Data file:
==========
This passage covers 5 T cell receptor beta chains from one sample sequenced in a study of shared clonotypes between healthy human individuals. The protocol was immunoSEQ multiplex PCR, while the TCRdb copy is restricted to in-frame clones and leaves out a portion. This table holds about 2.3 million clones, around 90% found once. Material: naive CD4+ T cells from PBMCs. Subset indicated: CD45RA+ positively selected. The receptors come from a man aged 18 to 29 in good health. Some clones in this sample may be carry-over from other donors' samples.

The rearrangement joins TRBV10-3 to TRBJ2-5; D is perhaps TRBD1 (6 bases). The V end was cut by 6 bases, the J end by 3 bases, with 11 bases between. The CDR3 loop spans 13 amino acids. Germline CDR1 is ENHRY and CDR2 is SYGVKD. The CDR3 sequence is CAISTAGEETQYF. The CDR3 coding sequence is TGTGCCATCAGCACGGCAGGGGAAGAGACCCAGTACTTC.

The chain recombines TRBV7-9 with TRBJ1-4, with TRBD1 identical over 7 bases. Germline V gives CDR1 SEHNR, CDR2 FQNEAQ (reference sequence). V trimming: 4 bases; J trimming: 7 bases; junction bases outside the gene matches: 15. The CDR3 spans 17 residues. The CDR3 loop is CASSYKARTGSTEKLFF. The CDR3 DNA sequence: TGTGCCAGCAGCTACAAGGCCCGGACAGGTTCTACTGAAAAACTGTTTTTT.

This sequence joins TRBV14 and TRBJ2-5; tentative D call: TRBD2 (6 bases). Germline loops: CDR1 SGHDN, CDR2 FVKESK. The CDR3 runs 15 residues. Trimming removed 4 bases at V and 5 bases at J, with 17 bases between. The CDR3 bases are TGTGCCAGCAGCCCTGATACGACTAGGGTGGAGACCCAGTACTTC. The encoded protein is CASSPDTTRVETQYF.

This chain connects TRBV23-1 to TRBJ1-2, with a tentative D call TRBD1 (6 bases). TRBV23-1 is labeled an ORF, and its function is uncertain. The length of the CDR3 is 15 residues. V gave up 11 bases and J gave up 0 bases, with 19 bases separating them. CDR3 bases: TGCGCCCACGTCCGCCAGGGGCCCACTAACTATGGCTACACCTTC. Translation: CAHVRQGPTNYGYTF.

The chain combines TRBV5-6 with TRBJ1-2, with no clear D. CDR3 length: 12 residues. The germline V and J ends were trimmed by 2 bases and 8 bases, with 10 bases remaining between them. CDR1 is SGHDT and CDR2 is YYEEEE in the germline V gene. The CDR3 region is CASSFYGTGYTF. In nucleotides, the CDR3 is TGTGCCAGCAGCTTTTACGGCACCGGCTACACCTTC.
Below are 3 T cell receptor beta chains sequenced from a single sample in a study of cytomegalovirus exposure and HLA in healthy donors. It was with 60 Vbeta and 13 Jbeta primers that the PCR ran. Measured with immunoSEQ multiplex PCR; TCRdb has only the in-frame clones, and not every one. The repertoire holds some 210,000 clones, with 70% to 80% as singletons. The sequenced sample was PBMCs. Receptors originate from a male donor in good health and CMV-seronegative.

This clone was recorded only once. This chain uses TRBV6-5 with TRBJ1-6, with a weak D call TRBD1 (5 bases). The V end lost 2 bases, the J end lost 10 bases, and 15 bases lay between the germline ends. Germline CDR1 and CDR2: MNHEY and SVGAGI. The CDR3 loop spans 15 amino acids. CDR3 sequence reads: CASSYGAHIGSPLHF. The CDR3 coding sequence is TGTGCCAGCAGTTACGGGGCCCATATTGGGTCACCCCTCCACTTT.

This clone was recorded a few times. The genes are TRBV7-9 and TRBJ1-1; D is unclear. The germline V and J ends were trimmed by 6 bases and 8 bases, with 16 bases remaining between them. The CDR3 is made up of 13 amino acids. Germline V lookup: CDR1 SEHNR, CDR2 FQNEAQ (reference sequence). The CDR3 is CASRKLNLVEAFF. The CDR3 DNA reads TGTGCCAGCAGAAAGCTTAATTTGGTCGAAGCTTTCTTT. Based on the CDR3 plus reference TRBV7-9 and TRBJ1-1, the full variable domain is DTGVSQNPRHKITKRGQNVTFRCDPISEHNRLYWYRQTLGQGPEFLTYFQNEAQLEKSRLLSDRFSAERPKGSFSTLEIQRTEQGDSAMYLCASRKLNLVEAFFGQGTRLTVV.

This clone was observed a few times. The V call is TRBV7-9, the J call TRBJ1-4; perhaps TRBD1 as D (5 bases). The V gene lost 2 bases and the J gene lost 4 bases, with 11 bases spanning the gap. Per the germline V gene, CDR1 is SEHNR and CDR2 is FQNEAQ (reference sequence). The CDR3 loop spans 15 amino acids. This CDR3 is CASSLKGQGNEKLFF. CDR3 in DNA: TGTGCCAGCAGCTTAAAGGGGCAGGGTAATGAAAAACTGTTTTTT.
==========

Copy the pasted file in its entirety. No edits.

This passage covers 5 T cell receptor beta chains from one sample sequenced in a study of shared clonotypes between healthy human individuals. The protocol was immunoSEQ multiplex PCR, while the TCRdb copy is restricted to in-frame clones and leaves out a portion. This table holds about 2.3 million clones, around 90% found once. Material: naive CD4+ T cells from PBMCs. Subset indicated: CD45RA+ positively selected. The receptors come from a man aged 18 to 29 in good health. Some clones in this sample may be carry-over from other donors' samples.

The rearrangement joins TRBV10-3 to TRBJ2-5; D is perhaps TRBD1 (6 bases). The V end was cut by 6 bases, the J end by 3 bases, with 11 bases between. The CDR3 loop spans 13 amino acids. Germline CDR1 is ENHRY and CDR2 is SYGVKD. The CDR3 sequence is CAISTAGEETQYF. The CDR3 coding sequence is TGTGCCATCAGCACGGCAGGGGAAGAGACCCAGTACTTC.

The chain recombines TRBV7-9 with TRBJ1-4, with TRBD1 identical over 7 bases. Germline V gives CDR1 SEHNR, CDR2 FQNEAQ (reference sequence). V trimming: 4 bases; J trimming: 7 bases; junction bases outside the gene matches: 15. The CDR3 spans 17 residues. The CDR3 loop is CASSYKARTGSTEKLFF. The CDR3 DNA sequence: TGTGCCAGCAGCTACAAGGCCCGGACAGGTTCTACTGAAAAACTGTTTTTT.

This sequence joins TRBV14 and TRBJ2-5; tentative D call: TRBD2 (6 bases). Germline loops: CDR1 SGHDN, CDR2 FVKESK. The CDR3 runs 15 residues. Trimming removed 4 bases at V and 5 bases at J, with 17 bases between. The CDR3 bases are TGTGCCAGCAGCCCTGATACGACTAGGGTGGAGACCCAGTACTTC. The encoded protein is CASSPDTTRVETQYF.

This chain connects TRBV23-1 to TRBJ1-2, with a tentative D call TRBD1 (6 bases). TRBV23-1 is labeled an ORF, and its function is uncertain. The length of the CDR3 is 15 residues. V gave up 11 bases and J gave up 0 bases, with 19 bases separating them. CDR3 bases: TGCGCCCACGTCCGCCAGGGGCCCACTAACTATGGCTACACCTTC. Translation: CAHVRQGPTNYGYTF.

The chain combines TRBV5-6 with TRBJ1-2, with no clear D. CDR3 length: 12 residues. The germline V and J ends were trimmed by 2 bases and 8 bases, with 10 bases remaining between them. CDR1 is SGHDT and CDR2 is YYEEEE in the germline V gene. The CDR3 region is CASSFYGTGYTF. In nucleotides, the CDR3 is TGTGCCAGCAGCTTTTACGGCACCGGCTACACCTTC.
Below are 3 T cell receptor beta chains sequenced from a single sample in a study of cytomegalovirus exposure and HLA in healthy donors. It was with 60 Vbeta and 13 Jbeta primers that the PCR ran. Measured with immunoSEQ multiplex PCR; TCRdb has only the in-frame clones, and not every one. The repertoire holds some 210,000 clones, with 70% to 80% as singletons. The sequenced sample was PBMCs. Receptors originate from a male donor in good health and CMV-seronegative.

This clone was recorded only once. This chain uses TRBV6-5 with TRBJ1-6, with a weak D call TRBD1 (5 bases). The V end lost 2 bases, the J end lost 10 bases, and 15 bases lay between the germline ends. Germline CDR1 and CDR2: MNHEY and SVGAGI. The CDR3 loop spans 15 amino acids. CDR3 sequence reads: CASSYGAHIGSPLHF. The CDR3 coding sequence is TGTGCCAGCAGTTACGGGGCCCATATTGGGTCACCCCTCCACTTT.

This clone was recorded a few times. The genes are TRBV7-9 and TRBJ1-1; D is unclear. The germline V and J ends were trimmed by 6 bases and 8 bases, with 16 bases remaining between them. The CDR3 is made up of 13 amino acids. Germline V lookup: CDR1 SEHNR, CDR2 FQNEAQ (reference sequence). The CDR3 is CASRKLNLVEAFF. The CDR3 DNA reads TGTGCCAGCAGAAAGCTTAATTTGGTCGAAGCTTTCTTT. Based on the CDR3 plus reference TRBV7-9 and TRBJ1-1, the full variable domain is DTGVSQNPRHKITKRGQNVTFRCDPISEHNRLYWYRQTLGQGPEFLTYFQNEAQLEKSRLLSDRFSAERPKGSFSTLEIQRTEQGDSAMYLCASRKLNLVEAFFGQGTRLTVV.

This clone was observed a few times. The V call is TRBV7-9, the J call TRBJ1-4; perhaps TRBD1 as D (5 bases). The V gene lost 2 bases and the J gene lost 4 bases, with 11 bases spanning the gap. Per the germline V gene, CDR1 is SEHNR and CDR2 is FQNEAQ (reference sequence). The CDR3 loop spans 15 amino acids. This CDR3 is CASSLKGQGNEKLFF. CDR3 in DNA: TGTGCCAGCAGCTTAAAGGGGCAGGGTAATGAAAAACTGTTTTTT.